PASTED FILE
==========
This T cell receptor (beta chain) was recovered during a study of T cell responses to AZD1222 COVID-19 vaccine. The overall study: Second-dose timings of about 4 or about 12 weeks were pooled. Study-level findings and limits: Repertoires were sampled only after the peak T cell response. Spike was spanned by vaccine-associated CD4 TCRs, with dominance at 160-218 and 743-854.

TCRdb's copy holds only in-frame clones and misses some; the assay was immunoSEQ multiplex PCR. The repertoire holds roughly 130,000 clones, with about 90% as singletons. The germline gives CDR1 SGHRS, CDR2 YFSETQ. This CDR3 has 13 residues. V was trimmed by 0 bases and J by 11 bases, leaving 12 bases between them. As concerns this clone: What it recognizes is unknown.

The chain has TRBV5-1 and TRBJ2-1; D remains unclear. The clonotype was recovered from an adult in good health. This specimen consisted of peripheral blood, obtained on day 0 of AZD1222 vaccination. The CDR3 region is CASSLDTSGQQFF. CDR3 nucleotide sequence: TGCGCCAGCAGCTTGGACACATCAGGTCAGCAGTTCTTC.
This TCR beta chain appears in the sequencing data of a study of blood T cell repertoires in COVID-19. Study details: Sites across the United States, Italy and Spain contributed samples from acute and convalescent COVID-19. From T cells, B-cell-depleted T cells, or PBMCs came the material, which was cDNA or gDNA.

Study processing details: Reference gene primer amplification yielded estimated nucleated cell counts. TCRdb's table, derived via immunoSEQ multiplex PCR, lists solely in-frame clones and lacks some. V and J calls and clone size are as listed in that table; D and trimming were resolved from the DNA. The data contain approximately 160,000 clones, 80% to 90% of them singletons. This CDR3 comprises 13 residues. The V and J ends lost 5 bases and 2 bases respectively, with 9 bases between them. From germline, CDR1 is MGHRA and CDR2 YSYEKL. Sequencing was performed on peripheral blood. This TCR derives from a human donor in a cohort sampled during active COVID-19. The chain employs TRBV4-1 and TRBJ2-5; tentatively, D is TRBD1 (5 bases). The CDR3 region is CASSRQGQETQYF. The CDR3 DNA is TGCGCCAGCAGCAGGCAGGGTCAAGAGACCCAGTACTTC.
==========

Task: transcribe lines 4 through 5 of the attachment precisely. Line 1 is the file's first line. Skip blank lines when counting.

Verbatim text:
This TCR beta chain appears in the sequencing data of a study of blood T cell repertoires in COVID-19. Study details: Sites across the United States, Italy and Spain contributed samples from acute and convalescent COVID-19. From T cells, B-cell-depleted T cells, or PBMCs came the material, which was cDNA or gDNA.

Study processing details: Reference gene primer amplification yielded estimated nucleated cell counts. TCRdb's table, derived via immunoSEQ multiplex PCR, lists solely in-frame clones and lacks some. V and J calls and clone size are as listed in that table; D and trimming were resolved from the DNA. The data contain approximately 160,000 clones, 80% to 90% of them singletons. This CDR3 comprises 13 residues. The V and J ends lost 5 bases and 2 bases respectively, with 9 bases between them. From germline, CDR1 is MGHRA and CDR2 YSYEKL. Sequencing was performed on peripheral blood. This TCR derives from a human donor in a cohort sampled during active COVID-19. The chain employs TRBV4-1 and TRBJ2-5; tentatively, D is TRBD1 (5 bases). The CDR3 region is CASSRQGQETQYF. The CDR3 DNA is TGCGCCAGCAGCAGGCAGGGTCAAGAGACCCAGTACTTC.